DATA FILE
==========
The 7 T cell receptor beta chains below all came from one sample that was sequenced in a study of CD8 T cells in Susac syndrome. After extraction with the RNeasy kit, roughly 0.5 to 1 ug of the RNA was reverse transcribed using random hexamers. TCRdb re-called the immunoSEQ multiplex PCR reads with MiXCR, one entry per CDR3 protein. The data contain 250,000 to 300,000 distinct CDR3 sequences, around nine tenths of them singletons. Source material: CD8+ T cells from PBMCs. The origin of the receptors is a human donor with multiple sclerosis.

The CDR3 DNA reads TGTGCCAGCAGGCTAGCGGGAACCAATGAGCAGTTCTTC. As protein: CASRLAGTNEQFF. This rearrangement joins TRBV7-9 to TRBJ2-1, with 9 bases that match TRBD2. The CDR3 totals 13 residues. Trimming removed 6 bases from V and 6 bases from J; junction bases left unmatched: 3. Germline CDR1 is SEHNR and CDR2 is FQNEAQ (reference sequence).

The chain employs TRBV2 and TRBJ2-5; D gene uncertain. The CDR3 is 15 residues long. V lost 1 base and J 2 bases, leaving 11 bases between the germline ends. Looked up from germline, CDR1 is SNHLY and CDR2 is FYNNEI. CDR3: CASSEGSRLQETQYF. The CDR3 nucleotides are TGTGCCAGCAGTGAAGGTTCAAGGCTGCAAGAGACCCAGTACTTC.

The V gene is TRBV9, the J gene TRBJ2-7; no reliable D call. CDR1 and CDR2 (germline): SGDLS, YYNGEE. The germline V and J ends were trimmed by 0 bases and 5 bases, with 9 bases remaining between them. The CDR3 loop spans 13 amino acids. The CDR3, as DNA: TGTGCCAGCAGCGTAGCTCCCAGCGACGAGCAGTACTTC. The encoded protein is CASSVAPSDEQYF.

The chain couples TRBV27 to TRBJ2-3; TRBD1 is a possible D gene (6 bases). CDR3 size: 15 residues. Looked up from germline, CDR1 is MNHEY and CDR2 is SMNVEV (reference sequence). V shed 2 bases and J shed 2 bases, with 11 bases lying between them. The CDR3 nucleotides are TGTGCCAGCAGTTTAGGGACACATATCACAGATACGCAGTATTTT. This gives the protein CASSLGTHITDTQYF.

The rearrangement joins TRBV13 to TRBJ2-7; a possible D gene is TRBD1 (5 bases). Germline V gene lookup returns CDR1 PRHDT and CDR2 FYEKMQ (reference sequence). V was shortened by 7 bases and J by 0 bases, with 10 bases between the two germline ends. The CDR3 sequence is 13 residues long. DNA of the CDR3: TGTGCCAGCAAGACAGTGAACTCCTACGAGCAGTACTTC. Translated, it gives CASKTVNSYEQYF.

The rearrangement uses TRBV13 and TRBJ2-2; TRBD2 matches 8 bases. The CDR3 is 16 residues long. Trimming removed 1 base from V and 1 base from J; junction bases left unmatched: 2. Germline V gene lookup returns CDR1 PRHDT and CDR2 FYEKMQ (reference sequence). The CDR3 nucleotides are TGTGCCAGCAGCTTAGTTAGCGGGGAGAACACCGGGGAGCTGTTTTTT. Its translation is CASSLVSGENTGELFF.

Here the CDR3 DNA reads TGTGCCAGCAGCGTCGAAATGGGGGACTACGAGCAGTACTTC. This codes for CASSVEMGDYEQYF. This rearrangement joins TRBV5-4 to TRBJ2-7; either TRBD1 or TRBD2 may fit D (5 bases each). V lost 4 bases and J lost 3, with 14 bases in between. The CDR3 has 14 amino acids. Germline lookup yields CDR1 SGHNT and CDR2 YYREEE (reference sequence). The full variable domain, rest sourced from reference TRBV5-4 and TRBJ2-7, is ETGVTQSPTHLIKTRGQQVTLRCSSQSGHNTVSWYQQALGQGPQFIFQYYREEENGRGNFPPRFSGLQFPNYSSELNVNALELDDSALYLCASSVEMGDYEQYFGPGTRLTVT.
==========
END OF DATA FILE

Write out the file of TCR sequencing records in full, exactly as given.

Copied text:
The 7 T cell receptor beta chains below all came from one sample that was sequenced in a study of CD8 T cells in Susac syndrome. After extraction with the RNeasy kit, roughly 0.5 to 1 ug of the RNA was reverse transcribed using random hexamers. TCRdb re-called the immunoSEQ multiplex PCR reads with MiXCR, one entry per CDR3 protein. The data contain 250,000 to 300,000 distinct CDR3 sequences, around nine tenths of them singletons. Source material: CD8+ T cells from PBMCs. The origin of the receptors is a human donor with multiple sclerosis.

The CDR3 DNA reads TGTGCCAGCAGGCTAGCGGGAACCAATGAGCAGTTCTTC. As protein: CASRLAGTNEQFF. This rearrangement joins TRBV7-9 to TRBJ2-1, with 9 bases that match TRBD2. The CDR3 totals 13 residues. Trimming removed 6 bases from V and 6 bases from J; junction bases left unmatched: 3. Germline CDR1 is SEHNR and CDR2 is FQNEAQ (reference sequence).

The chain employs TRBV2 and TRBJ2-5; D gene uncertain. The CDR3 is 15 residues long. V lost 1 base and J 2 bases, leaving 11 bases between the germline ends. Looked up from germline, CDR1 is SNHLY and CDR2 is FYNNEI. CDR3: CASSEGSRLQETQYF. The CDR3 nucleotides are TGTGCCAGCAGTGAAGGTTCAAGGCTGCAAGAGACCCAGTACTTC.

The V gene is TRBV9, the J gene TRBJ2-7; no reliable D call. CDR1 and CDR2 (germline): SGDLS, YYNGEE. The germline V and J ends were trimmed by 0 bases and 5 bases, with 9 bases remaining between them. The CDR3 loop spans 13 amino acids. The CDR3, as DNA: TGTGCCAGCAGCGTAGCTCCCAGCGACGAGCAGTACTTC. The encoded protein is CASSVAPSDEQYF.

The chain couples TRBV27 to TRBJ2-3; TRBD1 is a possible D gene (6 bases). CDR3 size: 15 residues. Looked up from germline, CDR1 is MNHEY and CDR2 is SMNVEV (reference sequence). V shed 2 bases and J shed 2 bases, with 11 bases lying between them. The CDR3 nucleotides are TGTGCCAGCAGTTTAGGGACACATATCACAGATACGCAGTATTTT. This gives the protein CASSLGTHITDTQYF.

The rearrangement joins TRBV13 to TRBJ2-7; a possible D gene is TRBD1 (5 bases). Germline V gene lookup returns CDR1 PRHDT and CDR2 FYEKMQ (reference sequence). V was shortened by 7 bases and J by 0 bases, with 10 bases between the two germline ends. The CDR3 sequence is 13 residues long. DNA of the CDR3: TGTGCCAGCAAGACAGTGAACTCCTACGAGCAGTACTTC. Translated, it gives CASKTVNSYEQYF.

The rearrangement uses TRBV13 and TRBJ2-2; TRBD2 matches 8 bases. The CDR3 is 16 residues long. Trimming removed 1 base from V and 1 base from J; junction bases left unmatched: 2. Germline V gene lookup returns CDR1 PRHDT and CDR2 FYEKMQ (reference sequence). The CDR3 nucleotides are TGTGCCAGCAGCTTAGTTAGCGGGGAGAACACCGGGGAGCTGTTTTTT. Its translation is CASSLVSGENTGELFF.

Here the CDR3 DNA reads TGTGCCAGCAGCGTCGAAATGGGGGACTACGAGCAGTACTTC. This codes for CASSVEMGDYEQYF. This rearrangement joins TRBV5-4 to TRBJ2-7; either TRBD1 or TRBD2 may fit D (5 bases each). V lost 4 bases and J lost 3, with 14 bases in between. The CDR3 has 14 amino acids. Germline lookup yields CDR1 SGHNT and CDR2 YYREEE (reference sequence). The full variable domain, rest sourced from reference TRBV5-4 and TRBJ2-7, is ETGVTQSPTHLIKTRGQQVTLRCSSQSGHNTVSWYQQALGQGPQFIFQYYREEENGRGNFPPRFSGLQFPNYSSELNVNALELDDSALYLCASSVEMGDYEQYFGPGTRLTVT.